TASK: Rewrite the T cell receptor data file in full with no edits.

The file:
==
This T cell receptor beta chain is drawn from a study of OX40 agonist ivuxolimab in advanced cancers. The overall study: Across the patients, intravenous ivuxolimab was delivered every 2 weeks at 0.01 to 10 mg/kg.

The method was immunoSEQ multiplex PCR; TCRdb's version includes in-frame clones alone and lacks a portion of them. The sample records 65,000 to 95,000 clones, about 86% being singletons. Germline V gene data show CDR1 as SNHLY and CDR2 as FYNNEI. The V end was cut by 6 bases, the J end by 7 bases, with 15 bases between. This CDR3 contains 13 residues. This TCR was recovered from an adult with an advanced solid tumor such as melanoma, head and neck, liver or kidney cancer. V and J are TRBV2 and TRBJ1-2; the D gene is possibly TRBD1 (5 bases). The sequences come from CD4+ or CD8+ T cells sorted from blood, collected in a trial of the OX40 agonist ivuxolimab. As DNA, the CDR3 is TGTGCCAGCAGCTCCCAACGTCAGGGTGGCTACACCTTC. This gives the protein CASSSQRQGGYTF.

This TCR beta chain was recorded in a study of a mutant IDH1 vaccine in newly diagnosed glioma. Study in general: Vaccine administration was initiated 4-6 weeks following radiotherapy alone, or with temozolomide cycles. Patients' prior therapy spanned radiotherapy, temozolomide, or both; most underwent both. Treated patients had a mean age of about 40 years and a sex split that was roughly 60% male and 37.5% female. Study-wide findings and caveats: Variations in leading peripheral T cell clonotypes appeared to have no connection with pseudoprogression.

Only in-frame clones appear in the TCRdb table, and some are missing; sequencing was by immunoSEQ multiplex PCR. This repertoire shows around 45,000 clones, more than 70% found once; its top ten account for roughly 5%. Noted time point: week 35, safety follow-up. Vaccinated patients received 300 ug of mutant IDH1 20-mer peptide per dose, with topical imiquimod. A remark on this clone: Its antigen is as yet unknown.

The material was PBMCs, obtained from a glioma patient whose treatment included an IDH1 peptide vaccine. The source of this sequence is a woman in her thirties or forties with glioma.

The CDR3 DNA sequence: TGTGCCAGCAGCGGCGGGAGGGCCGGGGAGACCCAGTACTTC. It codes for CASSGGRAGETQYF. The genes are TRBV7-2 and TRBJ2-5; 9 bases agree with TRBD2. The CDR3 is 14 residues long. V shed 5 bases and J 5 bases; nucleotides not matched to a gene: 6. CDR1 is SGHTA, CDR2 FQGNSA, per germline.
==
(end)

This T cell receptor beta chain is drawn from a study of OX40 agonist ivuxolimab in advanced cancers. The overall study: Across the patients, intravenous ivuxolimab was delivered every 2 weeks at 0.01 to 10 mg/kg.

The method was immunoSEQ multiplex PCR; TCRdb's version includes in-frame clones alone and lacks a portion of them. The sample records 65,000 to 95,000 clones, about 86% being singletons. Germline V gene data show CDR1 as SNHLY and CDR2 as FYNNEI. The V end was cut by 6 bases, the J end by 7 bases, with 15 bases between. This CDR3 contains 13 residues. This TCR was recovered from an adult with an advanced solid tumor such as melanoma, head and neck, liver or kidney cancer. V and J are TRBV2 and TRBJ1-2; the D gene is possibly TRBD1 (5 bases). The sequences come from CD4+ or CD8+ T cells sorted from blood, collected in a trial of the OX40 agonist ivuxolimab. As DNA, the CDR3 is TGTGCCAGCAGCTCCCAACGTCAGGGTGGCTACACCTTC. This gives the protein CASSSQRQGGYTF.

This TCR beta chain was recorded in a study of a mutant IDH1 vaccine in newly diagnosed glioma. Study in general: Vaccine administration was initiated 4-6 weeks following radiotherapy alone, or with temozolomide cycles. Patients' prior therapy spanned radiotherapy, temozolomide, or both; most underwent both. Treated patients had a mean age of about 40 years and a sex split that was roughly 60% male and 37.5% female. Study-wide findings and caveats: Variations in leading peripheral T cell clonotypes appeared to have no connection with pseudoprogression.

Only in-frame clones appear in the TCRdb table, and some are missing; sequencing was by immunoSEQ multiplex PCR. This repertoire shows around 45,000 clones, more than 70% found once; its top ten account for roughly 5%. Noted time point: week 35, safety follow-up. Vaccinated patients received 300 ug of mutant IDH1 20-mer peptide per dose, with topical imiquimod. A remark on this clone: Its antigen is as yet unknown.

The material was PBMCs, obtained from a glioma patient whose treatment included an IDH1 peptide vaccine. The source of this sequence is a woman in her thirties or forties with glioma.

The CDR3 DNA sequence: TGTGCCAGCAGCGGCGGGAGGGCCGGGGAGACCCAGTACTTC. It codes for CASSGGRAGETQYF. The genes are TRBV7-2 and TRBJ2-5; 9 bases agree with TRBD2. The CDR3 is 14 residues long. V shed 5 bases and J 5 bases; nucleotides not matched to a gene: 6. CDR1 is SGHTA, CDR2 FQGNSA, per germline.